2. Insert mounting screw into wall stud.
3. Tighten screw until 1/16" space (thickness of penny) is be­tween screwhead and wall.
Attaching to wall anchor method
Follow instructions below to attach mounting screws to hollow walls (wall areas between studs) or solid walls (concrete or masonry).
1. Drill holes at marked locations using 5/16" drill bit. For solid walls (concrete or masonry), drill at least 1 1/4" deep.
2. Fold wall anchor (see Figure 6).
7
Mounting
Screw
Locations
1
20
/4"
Minimum To
Maintain 3"
Clearance
From Floor
3. Insert wall anchor (wings first) into hole. Tap anchor flush to wall.
4. For thin walls (1/2" or less), insert red key into wall anchor. Push red key to “pop” open anchor wings (see Figure 7).
IMPORTANT:
Do not hammer key! For thick walls (over 1/2"
thick) or solid walls, do not pop open wings.
5. Tighten two screws until 1/16" space (thickness of penny) is between screwheads and wall (see Figure 8).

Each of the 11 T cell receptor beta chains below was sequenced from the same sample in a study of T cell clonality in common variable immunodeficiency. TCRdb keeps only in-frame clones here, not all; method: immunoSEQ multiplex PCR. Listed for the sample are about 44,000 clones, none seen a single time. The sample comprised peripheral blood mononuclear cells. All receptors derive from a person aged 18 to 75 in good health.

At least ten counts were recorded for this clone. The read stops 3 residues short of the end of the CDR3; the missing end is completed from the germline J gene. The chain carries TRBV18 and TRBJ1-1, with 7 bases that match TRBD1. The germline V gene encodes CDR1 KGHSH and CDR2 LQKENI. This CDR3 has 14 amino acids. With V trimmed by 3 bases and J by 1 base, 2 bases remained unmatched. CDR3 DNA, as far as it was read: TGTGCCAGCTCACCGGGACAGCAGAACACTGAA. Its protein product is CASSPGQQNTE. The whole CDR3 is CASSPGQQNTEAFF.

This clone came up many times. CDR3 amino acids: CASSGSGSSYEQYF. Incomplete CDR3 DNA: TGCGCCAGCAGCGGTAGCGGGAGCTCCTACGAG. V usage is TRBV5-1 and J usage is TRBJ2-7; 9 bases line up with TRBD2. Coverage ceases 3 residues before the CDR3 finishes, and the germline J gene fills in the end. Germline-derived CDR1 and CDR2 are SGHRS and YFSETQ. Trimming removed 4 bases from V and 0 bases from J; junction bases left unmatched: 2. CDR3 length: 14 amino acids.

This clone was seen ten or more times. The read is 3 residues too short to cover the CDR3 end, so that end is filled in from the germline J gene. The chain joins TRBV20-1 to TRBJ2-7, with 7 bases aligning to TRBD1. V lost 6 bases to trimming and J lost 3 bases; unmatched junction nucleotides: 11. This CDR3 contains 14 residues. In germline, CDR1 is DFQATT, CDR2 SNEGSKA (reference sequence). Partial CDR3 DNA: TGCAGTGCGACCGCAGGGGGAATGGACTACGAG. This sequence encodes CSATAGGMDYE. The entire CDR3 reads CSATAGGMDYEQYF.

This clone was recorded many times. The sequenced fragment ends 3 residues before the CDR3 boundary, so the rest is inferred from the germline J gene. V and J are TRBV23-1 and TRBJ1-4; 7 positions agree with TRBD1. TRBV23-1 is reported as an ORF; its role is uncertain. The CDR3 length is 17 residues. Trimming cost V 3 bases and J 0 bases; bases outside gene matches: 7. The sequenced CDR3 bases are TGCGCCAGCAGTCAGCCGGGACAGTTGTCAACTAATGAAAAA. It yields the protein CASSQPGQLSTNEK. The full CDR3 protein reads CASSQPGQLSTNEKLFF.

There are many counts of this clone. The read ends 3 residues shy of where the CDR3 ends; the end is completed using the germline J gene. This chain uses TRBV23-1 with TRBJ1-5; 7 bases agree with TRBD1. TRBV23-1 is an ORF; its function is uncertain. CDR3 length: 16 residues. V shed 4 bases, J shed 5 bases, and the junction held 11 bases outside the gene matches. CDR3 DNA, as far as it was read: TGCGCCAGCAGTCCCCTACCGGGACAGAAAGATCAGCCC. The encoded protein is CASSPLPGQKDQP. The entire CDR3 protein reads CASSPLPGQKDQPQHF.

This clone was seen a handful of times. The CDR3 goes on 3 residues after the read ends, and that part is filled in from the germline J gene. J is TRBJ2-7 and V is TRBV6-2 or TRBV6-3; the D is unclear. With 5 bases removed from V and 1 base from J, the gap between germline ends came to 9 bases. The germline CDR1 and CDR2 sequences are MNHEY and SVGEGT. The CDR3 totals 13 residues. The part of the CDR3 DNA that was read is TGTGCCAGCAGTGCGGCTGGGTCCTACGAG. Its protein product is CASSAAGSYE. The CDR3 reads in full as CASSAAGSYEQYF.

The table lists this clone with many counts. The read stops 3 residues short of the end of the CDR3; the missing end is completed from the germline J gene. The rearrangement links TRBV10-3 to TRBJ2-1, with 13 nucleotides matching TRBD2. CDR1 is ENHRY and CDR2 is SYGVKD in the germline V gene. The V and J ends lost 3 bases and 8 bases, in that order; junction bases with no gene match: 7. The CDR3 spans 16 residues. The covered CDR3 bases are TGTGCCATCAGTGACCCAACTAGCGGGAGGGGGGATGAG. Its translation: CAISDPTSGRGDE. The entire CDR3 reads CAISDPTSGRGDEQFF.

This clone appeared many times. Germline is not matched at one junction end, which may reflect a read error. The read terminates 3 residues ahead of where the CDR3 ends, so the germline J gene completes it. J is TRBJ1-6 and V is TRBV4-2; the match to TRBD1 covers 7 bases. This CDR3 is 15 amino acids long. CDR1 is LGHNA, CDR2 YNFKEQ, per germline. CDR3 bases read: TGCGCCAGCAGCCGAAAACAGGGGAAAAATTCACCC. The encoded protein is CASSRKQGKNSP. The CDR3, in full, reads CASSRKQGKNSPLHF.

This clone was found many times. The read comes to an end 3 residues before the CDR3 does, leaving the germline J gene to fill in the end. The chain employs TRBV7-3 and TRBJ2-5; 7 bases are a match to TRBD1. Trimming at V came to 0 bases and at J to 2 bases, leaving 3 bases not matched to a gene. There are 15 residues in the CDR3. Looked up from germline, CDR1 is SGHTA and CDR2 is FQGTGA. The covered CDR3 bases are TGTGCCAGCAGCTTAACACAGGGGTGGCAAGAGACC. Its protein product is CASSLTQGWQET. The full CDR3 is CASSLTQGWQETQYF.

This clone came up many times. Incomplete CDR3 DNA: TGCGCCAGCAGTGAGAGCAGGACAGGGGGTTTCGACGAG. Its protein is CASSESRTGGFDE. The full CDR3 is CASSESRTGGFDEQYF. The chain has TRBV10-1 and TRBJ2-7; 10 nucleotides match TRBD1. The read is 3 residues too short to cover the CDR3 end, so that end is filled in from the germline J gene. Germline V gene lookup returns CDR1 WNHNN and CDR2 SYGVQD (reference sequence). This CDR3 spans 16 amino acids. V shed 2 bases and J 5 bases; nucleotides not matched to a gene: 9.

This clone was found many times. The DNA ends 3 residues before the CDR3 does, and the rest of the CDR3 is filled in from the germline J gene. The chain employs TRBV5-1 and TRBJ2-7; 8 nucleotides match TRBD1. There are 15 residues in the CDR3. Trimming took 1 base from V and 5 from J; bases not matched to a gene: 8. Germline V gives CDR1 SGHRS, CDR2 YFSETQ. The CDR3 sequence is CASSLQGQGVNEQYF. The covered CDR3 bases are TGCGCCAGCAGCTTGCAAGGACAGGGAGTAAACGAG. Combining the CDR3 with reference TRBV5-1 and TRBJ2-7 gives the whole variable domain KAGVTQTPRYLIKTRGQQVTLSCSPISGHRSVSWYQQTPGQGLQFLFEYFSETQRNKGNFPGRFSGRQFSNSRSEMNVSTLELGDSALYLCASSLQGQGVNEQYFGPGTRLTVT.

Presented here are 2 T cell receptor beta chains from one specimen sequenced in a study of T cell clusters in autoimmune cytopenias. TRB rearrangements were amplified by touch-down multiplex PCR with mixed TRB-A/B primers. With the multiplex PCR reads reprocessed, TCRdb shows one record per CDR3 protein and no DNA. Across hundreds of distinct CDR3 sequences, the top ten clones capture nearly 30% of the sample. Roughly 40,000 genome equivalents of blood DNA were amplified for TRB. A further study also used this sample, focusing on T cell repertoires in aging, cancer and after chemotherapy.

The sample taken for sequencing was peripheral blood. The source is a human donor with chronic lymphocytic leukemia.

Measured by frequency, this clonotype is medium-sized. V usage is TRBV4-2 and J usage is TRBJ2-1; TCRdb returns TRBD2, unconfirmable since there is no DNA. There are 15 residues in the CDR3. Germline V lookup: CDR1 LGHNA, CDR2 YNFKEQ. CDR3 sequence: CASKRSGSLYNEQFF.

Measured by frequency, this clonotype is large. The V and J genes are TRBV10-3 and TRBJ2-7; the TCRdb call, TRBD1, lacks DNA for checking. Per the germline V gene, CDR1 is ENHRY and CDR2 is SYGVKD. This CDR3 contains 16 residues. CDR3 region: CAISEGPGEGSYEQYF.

Thin Walls (1/4" to 1/2" thick)
Figure 6 - Folding Anchor
1/16" Space
Figure 8 - Tightening Anchors
Figure 7 - Popping Open Anchor Wings For Thin Walls
Thin or Thick Wall (thick wall shown)
Solid Wall
Placing Heater On Mounting Screws
1. Locate two keyhole slots on back panel of heater (see Figure 9).
2. Place large openings of slots over screwheads. Slide heater down until screws are in small portion of slots.
Keyhole Slots
Figure 9 - Location Of Keyhole Slots On Back Panel Of Heater
107902-01D
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INSTALLATION
8
Installing Heater To Wall (Cont.) Connecting To Gas Supply
INSTALLATION
Continued
Removing Front Panel Of Heater
1. Remove two screws near bottom corners of front panel.
2. Lift straight up on grill guard until it stops. Grill guard will slide up about 1/4".
3. Pull bottom of front panel forward, then down.
Figure 10 - Removing Front Panel Of Heater
Installing Bottom Mounting Screw
1. Locate bottom mounting hole. This hole is near bottom on back panel of heater (see Figure 11).
2. Mark screw location on wall.
3. Remove heater from wall.
4. If installing bottom mounting screw into hollow or solid wall, install wall anchor. Follow steps 1 through 5 under Attaching To W all Anchor Method, page 7. If installing bottom mounting screw into wall stud, drill hole at marked location using 9/64" drill bit.
5. Replace heater on wall.